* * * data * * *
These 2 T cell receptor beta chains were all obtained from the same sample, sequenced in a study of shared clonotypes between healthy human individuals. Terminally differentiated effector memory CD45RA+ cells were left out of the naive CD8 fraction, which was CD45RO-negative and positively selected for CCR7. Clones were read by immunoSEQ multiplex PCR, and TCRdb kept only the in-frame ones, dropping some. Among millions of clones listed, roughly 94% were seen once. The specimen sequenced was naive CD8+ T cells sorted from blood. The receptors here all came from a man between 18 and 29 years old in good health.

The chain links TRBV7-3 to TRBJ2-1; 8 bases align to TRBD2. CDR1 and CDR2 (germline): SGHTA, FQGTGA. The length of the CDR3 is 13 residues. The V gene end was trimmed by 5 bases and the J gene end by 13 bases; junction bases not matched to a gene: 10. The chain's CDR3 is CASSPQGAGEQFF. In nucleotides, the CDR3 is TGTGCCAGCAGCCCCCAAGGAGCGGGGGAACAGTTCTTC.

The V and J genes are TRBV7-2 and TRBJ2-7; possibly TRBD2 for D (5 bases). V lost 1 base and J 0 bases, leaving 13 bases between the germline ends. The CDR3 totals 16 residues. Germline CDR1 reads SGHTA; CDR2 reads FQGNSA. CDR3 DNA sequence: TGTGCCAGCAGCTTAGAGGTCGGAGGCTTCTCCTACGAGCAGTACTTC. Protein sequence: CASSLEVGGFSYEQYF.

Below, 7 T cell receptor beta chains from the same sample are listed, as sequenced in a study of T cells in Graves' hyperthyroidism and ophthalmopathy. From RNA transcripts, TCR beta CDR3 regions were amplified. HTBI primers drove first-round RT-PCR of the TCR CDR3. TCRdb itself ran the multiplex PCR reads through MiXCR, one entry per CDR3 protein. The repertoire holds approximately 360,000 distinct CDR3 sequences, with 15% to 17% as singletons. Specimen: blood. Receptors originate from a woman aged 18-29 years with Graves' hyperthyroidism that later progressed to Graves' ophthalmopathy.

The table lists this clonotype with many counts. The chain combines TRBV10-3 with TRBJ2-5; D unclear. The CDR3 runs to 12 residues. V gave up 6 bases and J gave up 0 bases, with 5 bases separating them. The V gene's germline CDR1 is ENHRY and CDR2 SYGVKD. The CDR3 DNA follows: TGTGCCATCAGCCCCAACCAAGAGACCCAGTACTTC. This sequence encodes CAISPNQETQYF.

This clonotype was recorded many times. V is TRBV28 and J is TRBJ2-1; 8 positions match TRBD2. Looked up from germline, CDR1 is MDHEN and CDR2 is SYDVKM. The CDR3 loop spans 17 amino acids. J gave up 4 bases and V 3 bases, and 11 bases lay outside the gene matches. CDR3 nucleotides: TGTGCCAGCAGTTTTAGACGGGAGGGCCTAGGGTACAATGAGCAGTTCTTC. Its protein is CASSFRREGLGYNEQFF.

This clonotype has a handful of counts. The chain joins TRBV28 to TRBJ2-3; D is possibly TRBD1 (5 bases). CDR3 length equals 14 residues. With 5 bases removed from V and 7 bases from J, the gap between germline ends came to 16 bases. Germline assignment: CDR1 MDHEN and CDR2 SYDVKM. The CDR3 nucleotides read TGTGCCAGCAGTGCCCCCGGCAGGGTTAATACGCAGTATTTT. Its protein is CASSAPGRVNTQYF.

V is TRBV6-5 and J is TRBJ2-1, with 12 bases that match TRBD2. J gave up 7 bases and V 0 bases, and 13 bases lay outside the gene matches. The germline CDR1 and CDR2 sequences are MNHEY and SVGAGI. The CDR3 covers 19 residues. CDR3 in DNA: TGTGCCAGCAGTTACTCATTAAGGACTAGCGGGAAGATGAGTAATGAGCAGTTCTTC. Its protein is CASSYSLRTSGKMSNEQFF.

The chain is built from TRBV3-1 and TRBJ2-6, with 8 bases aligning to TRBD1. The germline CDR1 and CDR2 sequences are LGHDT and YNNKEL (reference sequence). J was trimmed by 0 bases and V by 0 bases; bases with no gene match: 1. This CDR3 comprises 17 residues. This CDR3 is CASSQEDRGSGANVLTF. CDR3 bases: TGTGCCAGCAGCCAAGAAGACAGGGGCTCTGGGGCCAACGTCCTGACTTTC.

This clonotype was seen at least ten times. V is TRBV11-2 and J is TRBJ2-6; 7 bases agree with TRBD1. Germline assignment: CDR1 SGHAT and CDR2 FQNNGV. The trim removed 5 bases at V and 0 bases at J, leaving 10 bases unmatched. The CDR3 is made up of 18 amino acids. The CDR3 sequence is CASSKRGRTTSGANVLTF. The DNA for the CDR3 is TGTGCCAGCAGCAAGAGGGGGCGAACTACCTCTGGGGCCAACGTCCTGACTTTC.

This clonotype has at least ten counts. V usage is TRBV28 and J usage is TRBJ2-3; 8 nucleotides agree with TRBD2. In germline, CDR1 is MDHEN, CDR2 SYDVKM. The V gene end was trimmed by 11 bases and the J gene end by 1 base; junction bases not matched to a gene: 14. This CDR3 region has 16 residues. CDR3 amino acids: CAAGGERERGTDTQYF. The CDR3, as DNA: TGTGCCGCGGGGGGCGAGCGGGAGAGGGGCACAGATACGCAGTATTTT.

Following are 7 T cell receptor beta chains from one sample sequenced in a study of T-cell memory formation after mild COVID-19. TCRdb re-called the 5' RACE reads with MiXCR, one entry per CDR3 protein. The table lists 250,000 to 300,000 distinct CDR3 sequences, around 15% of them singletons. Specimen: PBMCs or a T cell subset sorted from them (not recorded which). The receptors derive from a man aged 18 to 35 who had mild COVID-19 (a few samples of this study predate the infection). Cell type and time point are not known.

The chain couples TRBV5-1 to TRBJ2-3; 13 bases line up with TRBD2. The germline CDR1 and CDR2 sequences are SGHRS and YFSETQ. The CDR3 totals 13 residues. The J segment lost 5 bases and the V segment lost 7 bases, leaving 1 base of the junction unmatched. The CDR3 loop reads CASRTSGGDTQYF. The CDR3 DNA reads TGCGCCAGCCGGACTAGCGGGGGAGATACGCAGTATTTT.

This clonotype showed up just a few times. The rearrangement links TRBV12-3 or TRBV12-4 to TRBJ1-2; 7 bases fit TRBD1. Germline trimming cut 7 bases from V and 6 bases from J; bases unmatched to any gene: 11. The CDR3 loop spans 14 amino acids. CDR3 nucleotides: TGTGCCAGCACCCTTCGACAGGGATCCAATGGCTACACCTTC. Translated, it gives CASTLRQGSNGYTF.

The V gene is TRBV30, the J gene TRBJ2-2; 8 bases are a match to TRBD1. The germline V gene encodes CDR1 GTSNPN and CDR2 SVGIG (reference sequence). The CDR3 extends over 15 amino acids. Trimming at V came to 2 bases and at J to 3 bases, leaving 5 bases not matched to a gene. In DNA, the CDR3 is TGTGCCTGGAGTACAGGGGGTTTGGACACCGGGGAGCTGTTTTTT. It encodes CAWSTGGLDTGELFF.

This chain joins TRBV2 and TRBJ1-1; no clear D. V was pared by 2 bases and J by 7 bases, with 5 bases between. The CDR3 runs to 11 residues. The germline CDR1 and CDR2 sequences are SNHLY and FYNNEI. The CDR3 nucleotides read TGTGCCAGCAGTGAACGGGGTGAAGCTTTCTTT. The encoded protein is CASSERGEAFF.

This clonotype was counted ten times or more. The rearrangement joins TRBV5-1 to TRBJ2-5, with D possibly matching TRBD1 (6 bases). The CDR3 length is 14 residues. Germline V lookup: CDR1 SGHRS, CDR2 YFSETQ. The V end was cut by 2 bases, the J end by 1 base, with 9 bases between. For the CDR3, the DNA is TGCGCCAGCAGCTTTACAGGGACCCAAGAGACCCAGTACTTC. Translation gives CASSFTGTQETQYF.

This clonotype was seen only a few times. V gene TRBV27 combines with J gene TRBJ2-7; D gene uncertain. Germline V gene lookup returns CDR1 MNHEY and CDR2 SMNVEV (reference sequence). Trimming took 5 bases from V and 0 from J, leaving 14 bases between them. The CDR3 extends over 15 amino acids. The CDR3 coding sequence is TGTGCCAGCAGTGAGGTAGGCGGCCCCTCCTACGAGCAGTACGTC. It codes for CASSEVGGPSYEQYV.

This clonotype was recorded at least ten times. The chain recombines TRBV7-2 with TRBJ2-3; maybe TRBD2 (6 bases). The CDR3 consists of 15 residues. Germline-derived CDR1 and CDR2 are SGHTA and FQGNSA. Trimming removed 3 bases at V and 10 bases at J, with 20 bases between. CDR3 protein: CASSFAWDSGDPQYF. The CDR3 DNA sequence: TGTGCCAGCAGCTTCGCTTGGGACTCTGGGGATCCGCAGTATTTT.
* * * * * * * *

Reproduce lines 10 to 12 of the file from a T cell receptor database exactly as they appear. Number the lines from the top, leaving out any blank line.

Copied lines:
This clonotype was seen at least ten times. V is TRBV11-2 and J is TRBJ2-6; 7 bases agree with TRBD1. Germline assignment: CDR1 SGHAT and CDR2 FQNNGV. The trim removed 5 bases at V and 0 bases at J, leaving 10 bases unmatched. The CDR3 is made up of 18 amino acids. The CDR3 sequence is CASSKRGRTTSGANVLTF. The DNA for the CDR3 is TGTGCCAGCAGCAAGAGGGGGCGAACTACCTCTGGGGCCAACGTCCTGACTTTC.

This clonotype has at least ten counts. V usage is TRBV28 and J usage is TRBJ2-3; 8 nucleotides agree with TRBD2. In germline, CDR1 is MDHEN, CDR2 SYDVKM. The V gene end was trimmed by 11 bases and the J gene end by 1 base; junction bases not matched to a gene: 14. This CDR3 region has 16 residues. CDR3 amino acids: CAAGGERERGTDTQYF. The CDR3, as DNA: TGTGCCGCGGGGGGCGAGCGGGAGAGGGGCACAGATACGCAGTATTTT.

Following are 7 T cell receptor beta chains from one sample sequenced in a study of T-cell memory formation after mild COVID-19. TCRdb re-called the 5' RACE reads with MiXCR, one entry per CDR3 protein. The table lists 250,000 to 300,000 distinct CDR3 sequences, around 15% of them singletons. Specimen: PBMCs or a T cell subset sorted from them (not recorded which). The receptors derive from a man aged 18 to 35 who had mild COVID-19 (a few samples of this study predate the infection). Cell type and time point are not known.